6. 8. <ul><li>Culture </li></ul><ul><li>Sparta was a military culture </li></ul><ul><li>The entire Spartan culture went towards developing and fielding a strong army </li></ul><ul><li>This was to preserve itself as well as to keep down the helots </li></ul>
  7. 9. <ul><li>Spartan military </li></ul><ul><li>Children were taught at home until they were seven and they began their training </li></ul><ul><ul><li>At 13, they were dropped off in the woods in groups with nothing and had to survive (without theft) </li></ul></ul>
  8. 10. <ul><li>Began military service at 20 </li></ul><ul><ul><li>Soldiers were not allowed to trade or hold non-military occupations. </li></ul></ul><ul><ul><li>Weren’t free from military service until 60. </li></ul></ul><ul><li>To help ensure the physical superiority of their people, babies were bathed in wine shortly after birth. If they survived, they were taken to elders. If the elders deemed the baby unfit, it was left exposed to die on a hillside (other city-states practiced exposure). </li></ul>
  9. 11. <ul><li>Women </li></ul><ul><li>Were more independent than in other city-states . </li></ul><ul><li>Learned reading and writing and girls were also given similar harsh physical training to the boys (many domestic tasks were left to the helots.) </li></ul><ul><ul><li>Girls also received same amount and quality of food as boys, which wasn’t the case everywhere. </li></ul></ul><ul><li>Could own and control property and could overtake husband’s property while he was at war. Were expected to defend it too and to put down revolts. </li></ul>
  10. 12. <ul><li>Athens is famous for being the primary basis of western civilization. </li></ul><ul><li>Especially in its democracy, although its democracy wasn’t always constant, and its form is slightly different than what we’re familiar with. </li></ul>
  11. 13. <ul><li>Solon </li></ul><ul><li>The Athenian lawmaker that first established the basis of civil democracy </li></ul><ul><li>He had to strike a balance between the concerns of the aristocracy and those of the poor. </li></ul><ul><ul><li>The poor were unhappy at the possibility of them and their families being sold into slavery if they were in debt to an aristocrat. </li></ul></ul><ul><ul><li>The aristocrats wanted to prevent a revolution and keep their wealth (and their skin). </li></ul></ul>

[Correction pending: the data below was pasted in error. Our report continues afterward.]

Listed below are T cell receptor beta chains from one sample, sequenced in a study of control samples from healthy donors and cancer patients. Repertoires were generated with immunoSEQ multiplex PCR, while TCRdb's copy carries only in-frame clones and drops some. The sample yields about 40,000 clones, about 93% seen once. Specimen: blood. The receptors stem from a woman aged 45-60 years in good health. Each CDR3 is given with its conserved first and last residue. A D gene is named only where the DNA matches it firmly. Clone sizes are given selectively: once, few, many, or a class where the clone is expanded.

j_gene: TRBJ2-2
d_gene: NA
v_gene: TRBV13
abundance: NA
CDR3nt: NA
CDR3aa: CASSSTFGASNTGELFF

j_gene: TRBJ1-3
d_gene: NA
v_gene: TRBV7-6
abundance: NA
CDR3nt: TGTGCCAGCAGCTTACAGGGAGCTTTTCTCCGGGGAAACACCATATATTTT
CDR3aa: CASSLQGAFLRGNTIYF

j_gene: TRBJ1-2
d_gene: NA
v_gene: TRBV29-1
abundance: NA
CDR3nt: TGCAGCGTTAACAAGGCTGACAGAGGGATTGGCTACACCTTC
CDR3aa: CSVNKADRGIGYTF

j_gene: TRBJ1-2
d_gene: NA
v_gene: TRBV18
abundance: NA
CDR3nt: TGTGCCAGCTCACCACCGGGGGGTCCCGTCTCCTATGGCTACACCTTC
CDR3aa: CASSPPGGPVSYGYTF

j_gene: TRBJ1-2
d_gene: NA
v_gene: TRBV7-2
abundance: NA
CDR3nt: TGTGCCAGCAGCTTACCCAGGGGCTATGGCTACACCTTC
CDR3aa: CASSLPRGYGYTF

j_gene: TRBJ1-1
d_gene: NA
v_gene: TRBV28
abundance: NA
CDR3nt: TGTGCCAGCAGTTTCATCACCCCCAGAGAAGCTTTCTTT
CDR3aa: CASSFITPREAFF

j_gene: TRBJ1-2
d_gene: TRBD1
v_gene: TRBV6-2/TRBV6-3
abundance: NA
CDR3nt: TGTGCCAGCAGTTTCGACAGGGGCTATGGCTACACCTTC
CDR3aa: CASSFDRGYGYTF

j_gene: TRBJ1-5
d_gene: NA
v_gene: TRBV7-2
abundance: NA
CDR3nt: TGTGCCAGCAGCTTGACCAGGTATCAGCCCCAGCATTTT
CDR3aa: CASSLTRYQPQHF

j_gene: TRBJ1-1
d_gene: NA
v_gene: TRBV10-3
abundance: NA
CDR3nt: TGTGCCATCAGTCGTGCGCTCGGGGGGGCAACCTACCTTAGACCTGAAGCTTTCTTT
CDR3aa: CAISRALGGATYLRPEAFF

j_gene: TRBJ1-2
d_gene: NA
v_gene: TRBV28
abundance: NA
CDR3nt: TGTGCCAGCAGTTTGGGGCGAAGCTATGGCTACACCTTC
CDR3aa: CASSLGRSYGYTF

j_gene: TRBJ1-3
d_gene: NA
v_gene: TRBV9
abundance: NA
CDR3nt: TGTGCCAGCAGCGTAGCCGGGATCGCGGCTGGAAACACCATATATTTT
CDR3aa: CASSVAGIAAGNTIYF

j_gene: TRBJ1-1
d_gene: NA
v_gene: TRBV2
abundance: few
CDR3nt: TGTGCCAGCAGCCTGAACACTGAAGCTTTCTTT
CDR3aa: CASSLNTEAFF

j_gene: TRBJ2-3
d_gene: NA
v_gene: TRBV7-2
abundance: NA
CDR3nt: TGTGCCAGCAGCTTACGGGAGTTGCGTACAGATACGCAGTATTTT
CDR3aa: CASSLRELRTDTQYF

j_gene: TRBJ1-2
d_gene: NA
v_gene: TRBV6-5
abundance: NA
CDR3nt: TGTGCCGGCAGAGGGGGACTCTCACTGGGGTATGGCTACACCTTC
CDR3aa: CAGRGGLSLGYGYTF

12. 14. <ul><li>Some reforms: </li></ul><ul><ul><li>Debt-slavery was abolished. Anybody who had been sold into slavery due to debt was liberated. </li></ul></ul><ul><ul><li>All outstanding debts at the time were abolished. </li></ul></ul><ul><ul><li>Death penalty only for murder. </li></ul></ul>
  13. 15. <ul><li>Cleisthenes </li></ul><ul><ul><li>Previously, there were multiple tribes and there was conflict among the city folk, hill folk, and plain folk. </li></ul></ul><ul><ul><li>Cleisthenes organized ten entirely new tribes each composed of people from the three regions and of different family tribes. </li></ul></ul><ul><ul><li>The broke old tribal or class loyalties and reoriented people towards the state. </li></ul></ul>
  14. 16. <ul><ul><ul><li>This assembly became the main governing body of Athens and dealt with day to day affairs. </li></ul></ul></ul><ul><ul><ul><li>Anybody was eligible to serve for one year and it was expected that all male citizens would serve eventually. </li></ul></ul></ul>
  15. 17. <ul><li>Women </li></ul><ul><li>Women didn’t have the same rights as in Sparta </li></ul><ul><li>Expected to take care of the home </li></ul><ul><li>Boys were taught reading and writing and girls were taught domestic skills, like spinning and sewing, by slaves </li></ul><ul><li>Not allowed out of the house except maybe for the near locality </li></ul><ul><li>Main purpose was to produce healthy children </li></ul><ul><li>Odd treatment considering that women played an important role in some religious rites and the city’s patron goddess was Athena </li></ul>